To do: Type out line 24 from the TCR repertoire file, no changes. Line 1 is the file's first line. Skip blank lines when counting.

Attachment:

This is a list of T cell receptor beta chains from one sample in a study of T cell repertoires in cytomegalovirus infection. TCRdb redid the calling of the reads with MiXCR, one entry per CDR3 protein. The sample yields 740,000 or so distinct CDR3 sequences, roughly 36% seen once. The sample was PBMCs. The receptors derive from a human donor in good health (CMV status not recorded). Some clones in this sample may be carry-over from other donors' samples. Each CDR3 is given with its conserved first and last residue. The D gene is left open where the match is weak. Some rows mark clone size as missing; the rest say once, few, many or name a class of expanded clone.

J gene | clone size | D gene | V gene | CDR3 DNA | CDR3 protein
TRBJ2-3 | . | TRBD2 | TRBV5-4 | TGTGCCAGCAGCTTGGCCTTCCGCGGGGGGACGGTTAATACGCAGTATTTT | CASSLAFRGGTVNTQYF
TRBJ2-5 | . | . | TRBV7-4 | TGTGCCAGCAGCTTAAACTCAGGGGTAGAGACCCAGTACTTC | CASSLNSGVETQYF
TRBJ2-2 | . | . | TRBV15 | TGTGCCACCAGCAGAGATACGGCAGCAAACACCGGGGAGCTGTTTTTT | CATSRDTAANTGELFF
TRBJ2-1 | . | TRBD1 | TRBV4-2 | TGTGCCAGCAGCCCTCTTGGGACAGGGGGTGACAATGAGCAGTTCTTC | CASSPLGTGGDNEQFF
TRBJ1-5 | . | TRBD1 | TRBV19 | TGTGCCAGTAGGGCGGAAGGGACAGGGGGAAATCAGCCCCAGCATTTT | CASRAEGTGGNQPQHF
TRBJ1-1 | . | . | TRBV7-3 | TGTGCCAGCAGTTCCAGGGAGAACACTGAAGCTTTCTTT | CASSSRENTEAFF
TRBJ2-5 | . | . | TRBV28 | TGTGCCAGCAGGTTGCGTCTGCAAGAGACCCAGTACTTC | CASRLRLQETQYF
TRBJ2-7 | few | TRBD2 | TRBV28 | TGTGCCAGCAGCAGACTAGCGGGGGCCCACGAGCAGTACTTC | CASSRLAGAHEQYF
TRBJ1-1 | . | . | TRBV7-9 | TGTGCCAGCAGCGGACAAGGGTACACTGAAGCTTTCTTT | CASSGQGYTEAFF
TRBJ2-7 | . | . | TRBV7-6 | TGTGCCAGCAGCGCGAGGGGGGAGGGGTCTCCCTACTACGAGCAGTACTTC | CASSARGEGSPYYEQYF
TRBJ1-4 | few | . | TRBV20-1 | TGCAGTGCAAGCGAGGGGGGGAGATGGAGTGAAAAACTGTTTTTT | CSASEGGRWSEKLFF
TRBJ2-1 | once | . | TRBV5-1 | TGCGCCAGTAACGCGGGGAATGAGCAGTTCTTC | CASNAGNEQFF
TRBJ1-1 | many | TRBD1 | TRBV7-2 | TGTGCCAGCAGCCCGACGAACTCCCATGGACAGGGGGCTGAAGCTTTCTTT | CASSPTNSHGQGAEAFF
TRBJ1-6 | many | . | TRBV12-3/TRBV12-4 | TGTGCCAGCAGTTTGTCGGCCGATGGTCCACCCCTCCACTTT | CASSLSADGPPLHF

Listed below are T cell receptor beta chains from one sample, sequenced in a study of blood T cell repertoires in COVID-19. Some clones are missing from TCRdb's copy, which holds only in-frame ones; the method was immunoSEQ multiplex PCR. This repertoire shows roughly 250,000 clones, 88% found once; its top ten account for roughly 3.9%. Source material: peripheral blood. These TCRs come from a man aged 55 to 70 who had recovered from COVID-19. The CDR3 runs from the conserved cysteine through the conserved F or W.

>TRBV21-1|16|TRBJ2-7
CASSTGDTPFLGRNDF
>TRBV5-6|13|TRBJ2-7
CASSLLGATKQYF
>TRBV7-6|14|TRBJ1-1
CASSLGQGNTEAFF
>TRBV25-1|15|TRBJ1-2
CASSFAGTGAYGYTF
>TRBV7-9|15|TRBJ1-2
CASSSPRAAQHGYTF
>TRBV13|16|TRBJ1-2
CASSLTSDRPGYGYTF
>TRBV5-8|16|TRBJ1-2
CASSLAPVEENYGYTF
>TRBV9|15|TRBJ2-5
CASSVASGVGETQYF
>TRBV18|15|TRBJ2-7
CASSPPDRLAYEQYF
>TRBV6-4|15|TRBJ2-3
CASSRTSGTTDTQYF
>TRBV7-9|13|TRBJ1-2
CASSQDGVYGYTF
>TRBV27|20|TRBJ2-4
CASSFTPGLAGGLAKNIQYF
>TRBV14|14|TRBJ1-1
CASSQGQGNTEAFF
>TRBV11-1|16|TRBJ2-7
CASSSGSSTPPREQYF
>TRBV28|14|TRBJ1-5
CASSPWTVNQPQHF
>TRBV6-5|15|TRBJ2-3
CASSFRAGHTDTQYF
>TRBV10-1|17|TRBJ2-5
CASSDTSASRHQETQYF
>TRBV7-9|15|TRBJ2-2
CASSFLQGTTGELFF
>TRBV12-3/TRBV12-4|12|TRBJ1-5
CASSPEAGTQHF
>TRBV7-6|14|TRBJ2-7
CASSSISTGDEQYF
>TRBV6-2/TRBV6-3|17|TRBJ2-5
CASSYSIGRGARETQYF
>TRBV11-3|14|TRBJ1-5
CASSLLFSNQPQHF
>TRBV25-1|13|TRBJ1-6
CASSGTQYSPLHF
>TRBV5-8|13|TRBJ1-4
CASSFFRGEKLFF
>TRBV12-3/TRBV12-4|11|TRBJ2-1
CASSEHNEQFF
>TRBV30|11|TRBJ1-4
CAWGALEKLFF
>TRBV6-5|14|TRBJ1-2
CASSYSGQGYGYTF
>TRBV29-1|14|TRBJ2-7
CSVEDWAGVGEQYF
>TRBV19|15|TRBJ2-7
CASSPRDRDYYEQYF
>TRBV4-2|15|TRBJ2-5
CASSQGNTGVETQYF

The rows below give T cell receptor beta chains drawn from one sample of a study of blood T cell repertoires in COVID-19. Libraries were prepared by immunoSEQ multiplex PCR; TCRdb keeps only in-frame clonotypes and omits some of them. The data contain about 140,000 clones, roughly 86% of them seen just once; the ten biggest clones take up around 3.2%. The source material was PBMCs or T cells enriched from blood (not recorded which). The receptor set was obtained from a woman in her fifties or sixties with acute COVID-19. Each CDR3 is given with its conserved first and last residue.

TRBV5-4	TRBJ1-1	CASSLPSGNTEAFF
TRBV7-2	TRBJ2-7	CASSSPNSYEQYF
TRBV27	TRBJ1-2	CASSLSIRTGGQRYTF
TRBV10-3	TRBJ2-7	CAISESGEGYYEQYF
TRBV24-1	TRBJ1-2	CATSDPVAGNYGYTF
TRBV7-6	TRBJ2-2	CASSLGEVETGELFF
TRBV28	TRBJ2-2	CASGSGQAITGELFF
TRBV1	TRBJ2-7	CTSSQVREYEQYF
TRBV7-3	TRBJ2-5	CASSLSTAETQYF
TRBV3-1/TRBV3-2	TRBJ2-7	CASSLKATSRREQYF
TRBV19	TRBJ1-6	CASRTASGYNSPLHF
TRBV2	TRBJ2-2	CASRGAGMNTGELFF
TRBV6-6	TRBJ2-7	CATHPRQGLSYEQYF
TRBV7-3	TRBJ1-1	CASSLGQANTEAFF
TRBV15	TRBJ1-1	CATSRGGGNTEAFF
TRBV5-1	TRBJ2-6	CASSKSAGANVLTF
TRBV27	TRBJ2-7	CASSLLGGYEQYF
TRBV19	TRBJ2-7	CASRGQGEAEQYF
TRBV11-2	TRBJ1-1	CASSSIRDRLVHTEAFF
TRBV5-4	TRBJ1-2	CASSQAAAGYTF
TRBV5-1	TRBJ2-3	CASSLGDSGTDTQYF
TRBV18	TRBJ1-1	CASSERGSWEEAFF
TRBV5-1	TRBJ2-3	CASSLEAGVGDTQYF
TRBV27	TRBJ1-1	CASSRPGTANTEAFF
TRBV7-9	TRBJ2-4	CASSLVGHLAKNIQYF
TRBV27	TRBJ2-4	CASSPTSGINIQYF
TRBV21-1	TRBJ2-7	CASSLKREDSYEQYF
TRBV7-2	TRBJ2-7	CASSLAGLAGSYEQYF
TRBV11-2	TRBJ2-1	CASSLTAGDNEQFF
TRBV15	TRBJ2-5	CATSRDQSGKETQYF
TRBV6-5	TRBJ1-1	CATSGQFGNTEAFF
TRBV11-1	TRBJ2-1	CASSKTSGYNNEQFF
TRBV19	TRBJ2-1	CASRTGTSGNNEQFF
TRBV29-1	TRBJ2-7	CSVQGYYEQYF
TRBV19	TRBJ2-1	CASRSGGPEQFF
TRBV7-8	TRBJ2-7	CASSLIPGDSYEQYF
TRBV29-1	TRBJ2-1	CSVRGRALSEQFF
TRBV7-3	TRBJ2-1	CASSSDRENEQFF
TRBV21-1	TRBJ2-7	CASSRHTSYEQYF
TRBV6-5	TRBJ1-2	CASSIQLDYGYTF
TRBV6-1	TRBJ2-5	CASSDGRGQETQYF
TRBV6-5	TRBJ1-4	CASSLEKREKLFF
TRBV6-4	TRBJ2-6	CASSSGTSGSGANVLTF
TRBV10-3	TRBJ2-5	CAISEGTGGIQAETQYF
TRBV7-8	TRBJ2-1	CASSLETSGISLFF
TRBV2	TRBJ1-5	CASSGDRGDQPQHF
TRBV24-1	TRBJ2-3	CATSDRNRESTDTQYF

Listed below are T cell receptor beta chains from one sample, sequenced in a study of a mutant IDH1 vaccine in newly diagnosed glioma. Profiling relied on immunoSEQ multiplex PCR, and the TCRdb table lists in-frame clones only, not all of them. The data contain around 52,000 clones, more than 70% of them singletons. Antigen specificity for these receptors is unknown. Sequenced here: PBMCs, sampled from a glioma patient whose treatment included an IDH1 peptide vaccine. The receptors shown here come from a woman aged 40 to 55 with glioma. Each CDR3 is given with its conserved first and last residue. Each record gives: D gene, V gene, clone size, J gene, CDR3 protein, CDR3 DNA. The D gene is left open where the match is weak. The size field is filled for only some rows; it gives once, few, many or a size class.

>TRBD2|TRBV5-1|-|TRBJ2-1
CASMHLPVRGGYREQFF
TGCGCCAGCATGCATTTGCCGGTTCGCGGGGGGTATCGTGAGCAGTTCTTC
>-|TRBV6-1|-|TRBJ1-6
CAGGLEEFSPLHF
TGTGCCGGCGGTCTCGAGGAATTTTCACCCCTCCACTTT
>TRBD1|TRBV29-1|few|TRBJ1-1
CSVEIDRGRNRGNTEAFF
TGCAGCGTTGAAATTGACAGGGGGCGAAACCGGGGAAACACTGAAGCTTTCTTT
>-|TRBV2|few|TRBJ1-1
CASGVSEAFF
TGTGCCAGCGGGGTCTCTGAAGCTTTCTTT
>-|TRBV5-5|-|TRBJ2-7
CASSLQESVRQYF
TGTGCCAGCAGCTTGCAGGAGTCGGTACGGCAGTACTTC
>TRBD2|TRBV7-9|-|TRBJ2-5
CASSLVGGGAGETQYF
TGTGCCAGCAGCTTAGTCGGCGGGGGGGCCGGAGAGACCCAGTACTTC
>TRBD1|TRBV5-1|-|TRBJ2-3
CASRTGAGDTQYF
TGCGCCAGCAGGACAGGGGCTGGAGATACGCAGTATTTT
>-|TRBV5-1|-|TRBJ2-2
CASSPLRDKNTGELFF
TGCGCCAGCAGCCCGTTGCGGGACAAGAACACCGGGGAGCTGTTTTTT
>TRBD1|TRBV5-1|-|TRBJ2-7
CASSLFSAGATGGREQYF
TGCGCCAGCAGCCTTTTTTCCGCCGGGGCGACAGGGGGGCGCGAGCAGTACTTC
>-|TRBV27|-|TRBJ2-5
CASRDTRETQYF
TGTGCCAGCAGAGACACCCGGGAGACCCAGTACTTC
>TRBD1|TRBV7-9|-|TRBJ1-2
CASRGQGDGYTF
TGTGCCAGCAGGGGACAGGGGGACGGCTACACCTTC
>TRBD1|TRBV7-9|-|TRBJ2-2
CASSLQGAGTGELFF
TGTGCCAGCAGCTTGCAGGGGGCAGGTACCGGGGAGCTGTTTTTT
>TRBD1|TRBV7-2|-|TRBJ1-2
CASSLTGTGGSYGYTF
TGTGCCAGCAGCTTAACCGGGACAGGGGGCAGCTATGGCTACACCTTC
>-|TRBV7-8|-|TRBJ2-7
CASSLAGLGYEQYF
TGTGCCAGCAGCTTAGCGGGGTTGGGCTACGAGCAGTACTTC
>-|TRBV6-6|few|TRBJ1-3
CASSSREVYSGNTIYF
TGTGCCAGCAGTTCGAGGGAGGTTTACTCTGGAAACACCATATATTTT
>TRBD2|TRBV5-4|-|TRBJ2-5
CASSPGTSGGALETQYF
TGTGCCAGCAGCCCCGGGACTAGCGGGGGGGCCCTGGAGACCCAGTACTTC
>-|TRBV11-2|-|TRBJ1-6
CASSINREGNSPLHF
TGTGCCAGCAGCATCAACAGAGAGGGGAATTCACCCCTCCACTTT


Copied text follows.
>TRBV25-1|15|TRBJ1-2